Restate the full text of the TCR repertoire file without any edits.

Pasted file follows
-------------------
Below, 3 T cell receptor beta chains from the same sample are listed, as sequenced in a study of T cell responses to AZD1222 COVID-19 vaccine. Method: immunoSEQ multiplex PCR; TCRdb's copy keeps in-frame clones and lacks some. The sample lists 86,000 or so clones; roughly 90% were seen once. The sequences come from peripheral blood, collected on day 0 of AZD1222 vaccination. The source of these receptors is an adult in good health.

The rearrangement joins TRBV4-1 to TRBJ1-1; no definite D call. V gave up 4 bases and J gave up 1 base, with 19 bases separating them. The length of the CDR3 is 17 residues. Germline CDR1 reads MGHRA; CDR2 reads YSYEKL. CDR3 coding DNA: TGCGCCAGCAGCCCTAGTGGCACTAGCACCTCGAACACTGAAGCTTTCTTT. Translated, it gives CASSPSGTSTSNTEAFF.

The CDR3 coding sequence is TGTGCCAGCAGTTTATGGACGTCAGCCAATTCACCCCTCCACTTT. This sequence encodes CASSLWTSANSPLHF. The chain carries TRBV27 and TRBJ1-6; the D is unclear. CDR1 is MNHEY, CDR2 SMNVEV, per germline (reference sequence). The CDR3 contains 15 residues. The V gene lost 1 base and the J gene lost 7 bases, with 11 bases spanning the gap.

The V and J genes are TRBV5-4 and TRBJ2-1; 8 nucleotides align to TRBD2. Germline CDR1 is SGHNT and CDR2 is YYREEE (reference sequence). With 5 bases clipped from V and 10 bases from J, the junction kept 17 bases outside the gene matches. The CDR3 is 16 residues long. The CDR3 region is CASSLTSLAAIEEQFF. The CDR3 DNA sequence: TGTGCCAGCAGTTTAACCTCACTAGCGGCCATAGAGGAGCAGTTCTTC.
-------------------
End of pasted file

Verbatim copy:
Below, 3 T cell receptor beta chains from the same sample are listed, as sequenced in a study of T cell responses to AZD1222 COVID-19 vaccine. Method: immunoSEQ multiplex PCR; TCRdb's copy keeps in-frame clones and lacks some. The sample lists 86,000 or so clones; roughly 90% were seen once. The sequences come from peripheral blood, collected on day 0 of AZD1222 vaccination. The source of these receptors is an adult in good health.

The rearrangement joins TRBV4-1 to TRBJ1-1; no definite D call. V gave up 4 bases and J gave up 1 base, with 19 bases separating them. The length of the CDR3 is 17 residues. Germline CDR1 reads MGHRA; CDR2 reads YSYEKL. CDR3 coding DNA: TGCGCCAGCAGCCCTAGTGGCACTAGCACCTCGAACACTGAAGCTTTCTTT. Translated, it gives CASSPSGTSTSNTEAFF.

The CDR3 coding sequence is TGTGCCAGCAGTTTATGGACGTCAGCCAATTCACCCCTCCACTTT. This sequence encodes CASSLWTSANSPLHF. The chain carries TRBV27 and TRBJ1-6; the D is unclear. CDR1 is MNHEY, CDR2 SMNVEV, per germline (reference sequence). The CDR3 contains 15 residues. The V gene lost 1 base and the J gene lost 7 bases, with 11 bases spanning the gap.

The V and J genes are TRBV5-4 and TRBJ2-1; 8 nucleotides align to TRBD2. Germline CDR1 is SGHNT and CDR2 is YYREEE (reference sequence). With 5 bases clipped from V and 10 bases from J, the junction kept 17 bases outside the gene matches. The CDR3 is 16 residues long. The CDR3 region is CASSLTSLAAIEEQFF. The CDR3 DNA sequence: TGTGCCAGCAGTTTAACCTCACTAGCGGCCATAGAGGAGCAGTTCTTC.